As countless children head back to school this fall, an often overlooked issue could be leading them down a path to developing chronic back pain. Heavy, poorly structured backpacks are not only capable of straining still developing muscles and ligaments, overloaded bags can actually contribute to lasting changes in posture and ultimately result in chronic pain. In 2013 alone, the U.S. Consumer Product Safety Commission reported 5,415 backpack-related injuries treated in emergency rooms, with 14,000 reporting injuries requiring treatment. What can you do to lighten the load and align their spines?
Watch the Weight
According to guidelines from the American Chiropractic Association (ACA) and the American Occupational Therapy Association (AOTA), students should carry no more than 10% of their body weight in a backpack. Too often, they contain 2-3 times that amount, causing children to strain and lean under the weight. Dr. Jerome McAndrews, a spokesman for the ACA, says that loads like these can lead to disability later in life. “Children are carrying far too much weight in their backpacks and they are carrying them improperly,” he says. “We’re concerned that the damage that is inflicted now will be showing up 30 years later in even more serious back injuries.” Help your child learn to pack the heaviest items first so they are carried nearest to the body, and consider keeping a second set of books at home, or investing in a bag with wheels for weightier items that require regular transport.
Look for a quality-made backpack that includes wide padded straps, a padded back, and a plastic framing sheet or internal frame, which will make the bag more structured and rigid so it will evenly distribute the weight of the load. Also, consider those that include separated compartments, and which have a hip strap or waist belt, as these can also serve to redistribute the weight carried on the shoulders, down through the back and pelvis.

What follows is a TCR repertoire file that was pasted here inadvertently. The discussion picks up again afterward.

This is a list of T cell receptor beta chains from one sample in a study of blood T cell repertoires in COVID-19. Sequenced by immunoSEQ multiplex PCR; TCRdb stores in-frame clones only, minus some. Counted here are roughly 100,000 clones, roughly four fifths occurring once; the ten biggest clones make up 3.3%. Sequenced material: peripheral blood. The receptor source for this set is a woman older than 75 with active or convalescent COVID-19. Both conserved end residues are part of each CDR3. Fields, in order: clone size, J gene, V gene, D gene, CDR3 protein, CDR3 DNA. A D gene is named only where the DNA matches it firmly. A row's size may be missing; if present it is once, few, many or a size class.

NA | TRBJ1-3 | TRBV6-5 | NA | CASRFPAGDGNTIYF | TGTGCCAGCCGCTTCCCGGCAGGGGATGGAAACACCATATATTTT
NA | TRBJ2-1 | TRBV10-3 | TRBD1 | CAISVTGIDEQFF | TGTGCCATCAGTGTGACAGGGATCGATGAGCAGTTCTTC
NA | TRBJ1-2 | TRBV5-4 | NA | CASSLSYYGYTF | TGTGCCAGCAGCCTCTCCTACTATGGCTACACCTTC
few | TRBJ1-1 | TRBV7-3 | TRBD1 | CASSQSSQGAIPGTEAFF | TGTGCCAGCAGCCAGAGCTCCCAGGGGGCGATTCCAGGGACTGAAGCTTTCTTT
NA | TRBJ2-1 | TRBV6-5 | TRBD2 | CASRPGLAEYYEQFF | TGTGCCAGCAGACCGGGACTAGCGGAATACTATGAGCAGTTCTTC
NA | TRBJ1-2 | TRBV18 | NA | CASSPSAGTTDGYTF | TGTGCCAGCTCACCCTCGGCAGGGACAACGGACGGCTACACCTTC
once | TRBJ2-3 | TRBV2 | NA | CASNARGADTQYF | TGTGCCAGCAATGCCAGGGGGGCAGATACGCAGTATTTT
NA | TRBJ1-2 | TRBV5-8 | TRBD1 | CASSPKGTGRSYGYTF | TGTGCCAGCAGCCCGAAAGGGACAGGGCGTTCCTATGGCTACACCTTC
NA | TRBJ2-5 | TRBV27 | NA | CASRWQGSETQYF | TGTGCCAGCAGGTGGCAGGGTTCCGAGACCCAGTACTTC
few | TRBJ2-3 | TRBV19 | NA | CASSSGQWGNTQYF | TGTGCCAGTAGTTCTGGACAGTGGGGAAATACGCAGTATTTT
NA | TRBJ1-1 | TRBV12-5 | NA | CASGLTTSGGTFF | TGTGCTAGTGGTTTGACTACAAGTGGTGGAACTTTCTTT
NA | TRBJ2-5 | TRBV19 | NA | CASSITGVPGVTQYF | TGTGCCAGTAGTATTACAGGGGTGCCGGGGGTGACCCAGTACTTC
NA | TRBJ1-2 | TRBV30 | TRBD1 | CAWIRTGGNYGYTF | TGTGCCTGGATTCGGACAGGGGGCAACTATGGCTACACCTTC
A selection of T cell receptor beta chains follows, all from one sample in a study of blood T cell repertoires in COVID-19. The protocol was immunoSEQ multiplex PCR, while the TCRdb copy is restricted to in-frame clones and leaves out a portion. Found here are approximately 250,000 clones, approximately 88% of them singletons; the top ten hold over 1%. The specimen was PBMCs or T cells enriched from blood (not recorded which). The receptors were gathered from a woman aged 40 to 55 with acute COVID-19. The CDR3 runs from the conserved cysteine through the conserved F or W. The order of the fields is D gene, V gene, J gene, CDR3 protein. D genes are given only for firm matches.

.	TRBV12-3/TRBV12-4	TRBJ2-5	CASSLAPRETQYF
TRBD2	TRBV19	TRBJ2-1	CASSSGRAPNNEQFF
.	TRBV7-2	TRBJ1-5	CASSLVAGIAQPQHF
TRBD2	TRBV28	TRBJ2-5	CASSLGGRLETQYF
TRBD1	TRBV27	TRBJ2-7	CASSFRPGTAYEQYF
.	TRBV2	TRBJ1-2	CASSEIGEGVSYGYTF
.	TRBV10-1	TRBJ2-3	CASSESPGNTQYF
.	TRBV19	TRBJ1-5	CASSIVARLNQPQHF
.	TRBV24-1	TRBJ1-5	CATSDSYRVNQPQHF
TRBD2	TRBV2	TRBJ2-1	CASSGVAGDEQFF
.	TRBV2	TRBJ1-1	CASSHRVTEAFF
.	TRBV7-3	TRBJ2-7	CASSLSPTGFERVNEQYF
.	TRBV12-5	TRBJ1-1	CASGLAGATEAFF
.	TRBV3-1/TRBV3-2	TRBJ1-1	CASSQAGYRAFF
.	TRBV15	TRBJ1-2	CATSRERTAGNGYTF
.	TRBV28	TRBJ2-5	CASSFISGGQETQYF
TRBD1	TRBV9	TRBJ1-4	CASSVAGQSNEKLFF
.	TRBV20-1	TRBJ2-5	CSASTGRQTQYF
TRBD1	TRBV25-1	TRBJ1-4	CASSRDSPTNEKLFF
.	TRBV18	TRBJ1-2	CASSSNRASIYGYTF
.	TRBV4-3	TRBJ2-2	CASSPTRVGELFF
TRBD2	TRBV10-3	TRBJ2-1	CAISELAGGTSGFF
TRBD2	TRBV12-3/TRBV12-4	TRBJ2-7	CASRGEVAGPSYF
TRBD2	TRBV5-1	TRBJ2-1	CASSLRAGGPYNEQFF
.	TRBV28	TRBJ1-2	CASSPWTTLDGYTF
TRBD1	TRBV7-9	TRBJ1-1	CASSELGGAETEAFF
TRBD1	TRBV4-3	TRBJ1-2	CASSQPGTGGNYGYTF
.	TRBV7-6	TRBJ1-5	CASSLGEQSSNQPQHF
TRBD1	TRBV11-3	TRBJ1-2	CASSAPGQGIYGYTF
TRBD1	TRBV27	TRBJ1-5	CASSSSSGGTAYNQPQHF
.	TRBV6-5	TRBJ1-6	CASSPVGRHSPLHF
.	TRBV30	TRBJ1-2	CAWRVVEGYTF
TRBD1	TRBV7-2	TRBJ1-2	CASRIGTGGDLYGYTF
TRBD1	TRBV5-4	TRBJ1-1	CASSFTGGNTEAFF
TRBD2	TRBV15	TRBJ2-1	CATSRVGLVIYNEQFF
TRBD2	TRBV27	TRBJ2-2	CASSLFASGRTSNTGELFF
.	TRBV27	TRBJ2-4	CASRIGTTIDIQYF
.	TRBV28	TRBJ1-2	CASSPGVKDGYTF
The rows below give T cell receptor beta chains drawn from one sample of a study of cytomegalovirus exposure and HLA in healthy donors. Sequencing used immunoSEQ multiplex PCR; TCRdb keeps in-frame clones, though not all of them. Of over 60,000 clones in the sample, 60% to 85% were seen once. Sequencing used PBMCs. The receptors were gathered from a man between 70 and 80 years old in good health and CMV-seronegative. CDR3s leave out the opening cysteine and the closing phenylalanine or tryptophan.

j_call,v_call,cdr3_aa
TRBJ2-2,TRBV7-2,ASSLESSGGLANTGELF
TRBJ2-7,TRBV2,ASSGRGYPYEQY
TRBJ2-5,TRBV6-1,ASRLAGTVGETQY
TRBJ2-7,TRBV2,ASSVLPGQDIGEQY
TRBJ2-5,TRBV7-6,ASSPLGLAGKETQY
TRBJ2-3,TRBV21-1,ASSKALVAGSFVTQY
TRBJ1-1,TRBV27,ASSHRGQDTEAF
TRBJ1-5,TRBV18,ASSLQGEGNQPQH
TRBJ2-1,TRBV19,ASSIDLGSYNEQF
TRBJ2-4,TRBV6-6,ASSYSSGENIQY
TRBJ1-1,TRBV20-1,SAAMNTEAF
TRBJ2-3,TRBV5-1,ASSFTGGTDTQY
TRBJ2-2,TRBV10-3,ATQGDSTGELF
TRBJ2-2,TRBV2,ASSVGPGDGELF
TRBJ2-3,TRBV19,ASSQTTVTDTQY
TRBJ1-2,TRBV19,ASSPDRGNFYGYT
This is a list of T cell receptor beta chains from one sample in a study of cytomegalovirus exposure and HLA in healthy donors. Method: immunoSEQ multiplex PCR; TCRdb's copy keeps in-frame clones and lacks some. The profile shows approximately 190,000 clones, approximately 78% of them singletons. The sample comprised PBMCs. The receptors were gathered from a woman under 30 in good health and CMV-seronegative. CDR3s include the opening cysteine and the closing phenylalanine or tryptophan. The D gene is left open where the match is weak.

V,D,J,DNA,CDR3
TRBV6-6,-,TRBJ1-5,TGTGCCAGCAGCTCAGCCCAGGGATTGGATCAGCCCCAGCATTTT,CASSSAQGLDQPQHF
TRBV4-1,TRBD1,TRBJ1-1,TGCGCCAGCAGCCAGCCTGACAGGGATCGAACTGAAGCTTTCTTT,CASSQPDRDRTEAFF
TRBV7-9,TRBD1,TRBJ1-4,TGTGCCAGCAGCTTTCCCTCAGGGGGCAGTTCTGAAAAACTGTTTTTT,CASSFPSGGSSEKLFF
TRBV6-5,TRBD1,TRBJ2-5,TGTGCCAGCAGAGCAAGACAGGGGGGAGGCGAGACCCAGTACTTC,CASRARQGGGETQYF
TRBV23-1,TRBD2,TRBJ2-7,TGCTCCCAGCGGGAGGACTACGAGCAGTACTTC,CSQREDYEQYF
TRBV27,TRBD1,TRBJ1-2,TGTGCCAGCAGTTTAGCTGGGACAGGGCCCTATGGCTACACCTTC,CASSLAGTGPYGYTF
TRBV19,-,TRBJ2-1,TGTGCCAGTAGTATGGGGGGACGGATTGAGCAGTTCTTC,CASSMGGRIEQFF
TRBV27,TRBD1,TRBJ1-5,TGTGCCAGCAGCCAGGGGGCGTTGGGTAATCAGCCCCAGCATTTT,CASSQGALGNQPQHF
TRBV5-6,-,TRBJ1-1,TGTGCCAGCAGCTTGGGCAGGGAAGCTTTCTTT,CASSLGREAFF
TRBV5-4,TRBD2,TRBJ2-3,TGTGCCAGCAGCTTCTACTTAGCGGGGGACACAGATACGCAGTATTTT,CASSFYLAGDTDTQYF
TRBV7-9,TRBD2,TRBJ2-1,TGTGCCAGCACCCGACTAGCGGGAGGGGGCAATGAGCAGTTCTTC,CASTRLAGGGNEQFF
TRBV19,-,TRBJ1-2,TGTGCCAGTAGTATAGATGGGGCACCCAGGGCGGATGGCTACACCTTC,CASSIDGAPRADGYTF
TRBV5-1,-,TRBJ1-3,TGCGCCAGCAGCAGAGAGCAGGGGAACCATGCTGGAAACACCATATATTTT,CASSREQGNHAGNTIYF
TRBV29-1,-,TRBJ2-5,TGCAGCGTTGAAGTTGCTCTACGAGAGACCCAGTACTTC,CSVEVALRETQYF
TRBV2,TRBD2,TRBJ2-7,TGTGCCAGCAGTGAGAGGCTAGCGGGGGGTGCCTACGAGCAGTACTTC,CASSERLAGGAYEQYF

Insist On Two Snug Straps
Children will sometimes develop the bad habit of slinging the bag over a single shoulder and using only one strap, which causes an imbalanced distribution of weight across the back, and can mean your child is changing his posture and gait to compensate for the uneven load. Shoulder straps can also become too loose, so rather than fitting snugly against the body above the waist, the bag shifts too low, putting pressure on the hips and leading to strain and irritation. These shifts may not be bothersome at first, but will certainly fatigue muscles and contribute to chronic back pain.
Has Your Child Expressed Discomfort?
If making simple changes to the way your child carries daily gear isn’t enough to ease discomfort, it may be time to assess your child for core weakness, tight back muscles, poor posture, or some other underlying issues. Contact Advanced Wellness and Rehab today to learn more about our comprehensive approach to support and recovery!